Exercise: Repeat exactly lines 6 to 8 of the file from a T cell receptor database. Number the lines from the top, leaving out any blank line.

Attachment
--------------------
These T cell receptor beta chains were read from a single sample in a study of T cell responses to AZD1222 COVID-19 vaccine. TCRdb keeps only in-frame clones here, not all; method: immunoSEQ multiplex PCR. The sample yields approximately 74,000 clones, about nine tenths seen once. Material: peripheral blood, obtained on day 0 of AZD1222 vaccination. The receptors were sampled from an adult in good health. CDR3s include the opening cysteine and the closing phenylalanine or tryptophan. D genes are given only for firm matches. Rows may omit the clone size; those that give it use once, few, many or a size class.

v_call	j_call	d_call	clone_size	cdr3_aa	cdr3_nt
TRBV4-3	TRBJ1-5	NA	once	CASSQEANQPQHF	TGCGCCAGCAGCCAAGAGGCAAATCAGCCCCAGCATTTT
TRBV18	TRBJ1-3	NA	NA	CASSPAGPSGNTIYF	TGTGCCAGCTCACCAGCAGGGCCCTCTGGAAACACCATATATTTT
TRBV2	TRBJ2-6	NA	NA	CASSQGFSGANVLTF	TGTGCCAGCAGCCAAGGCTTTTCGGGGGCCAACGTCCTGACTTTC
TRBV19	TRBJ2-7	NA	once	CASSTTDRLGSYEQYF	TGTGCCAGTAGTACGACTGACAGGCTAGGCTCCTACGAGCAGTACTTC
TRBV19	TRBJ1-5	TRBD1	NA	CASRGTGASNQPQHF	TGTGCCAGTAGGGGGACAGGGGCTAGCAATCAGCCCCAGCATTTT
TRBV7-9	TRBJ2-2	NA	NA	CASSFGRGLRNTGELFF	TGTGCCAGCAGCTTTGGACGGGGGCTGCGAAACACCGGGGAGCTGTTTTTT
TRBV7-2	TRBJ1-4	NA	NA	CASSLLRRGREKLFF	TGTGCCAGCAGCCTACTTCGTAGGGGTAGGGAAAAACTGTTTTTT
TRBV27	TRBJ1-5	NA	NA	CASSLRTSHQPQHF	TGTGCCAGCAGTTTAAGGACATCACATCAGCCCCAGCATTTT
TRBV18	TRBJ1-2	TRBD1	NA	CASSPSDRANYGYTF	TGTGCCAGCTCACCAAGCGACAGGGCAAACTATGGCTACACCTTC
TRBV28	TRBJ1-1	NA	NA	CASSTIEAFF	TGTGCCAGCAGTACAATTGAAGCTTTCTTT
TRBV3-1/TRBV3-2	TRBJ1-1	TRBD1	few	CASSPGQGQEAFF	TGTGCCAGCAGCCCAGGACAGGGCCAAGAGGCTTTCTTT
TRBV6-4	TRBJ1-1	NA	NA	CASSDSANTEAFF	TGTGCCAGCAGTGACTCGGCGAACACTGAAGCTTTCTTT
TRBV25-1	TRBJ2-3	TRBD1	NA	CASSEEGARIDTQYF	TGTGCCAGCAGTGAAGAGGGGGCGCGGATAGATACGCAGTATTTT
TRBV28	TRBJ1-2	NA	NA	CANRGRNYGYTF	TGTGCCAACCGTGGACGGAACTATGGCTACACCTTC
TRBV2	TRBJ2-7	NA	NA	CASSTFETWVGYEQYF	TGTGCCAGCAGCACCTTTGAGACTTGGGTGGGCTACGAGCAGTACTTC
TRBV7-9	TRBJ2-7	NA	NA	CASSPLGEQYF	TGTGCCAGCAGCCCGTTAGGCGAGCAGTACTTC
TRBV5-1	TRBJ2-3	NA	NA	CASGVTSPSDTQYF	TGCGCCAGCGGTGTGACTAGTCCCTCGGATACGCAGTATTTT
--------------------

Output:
TRBV19	TRBJ2-7	NA	once	CASSTTDRLGSYEQYF	TGTGCCAGTAGTACGACTGACAGGCTAGGCTCCTACGAGCAGTACTTC
TRBV19	TRBJ1-5	TRBD1	NA	CASRGTGASNQPQHF	TGTGCCAGTAGGGGGACAGGGGCTAGCAATCAGCCCCAGCATTTT
TRBV7-9	TRBJ2-2	NA	NA	CASSFGRGLRNTGELFF	TGTGCCAGCAGCTTTGGACGGGGGCTGCGAAACACCGGGGAGCTGTTTTTT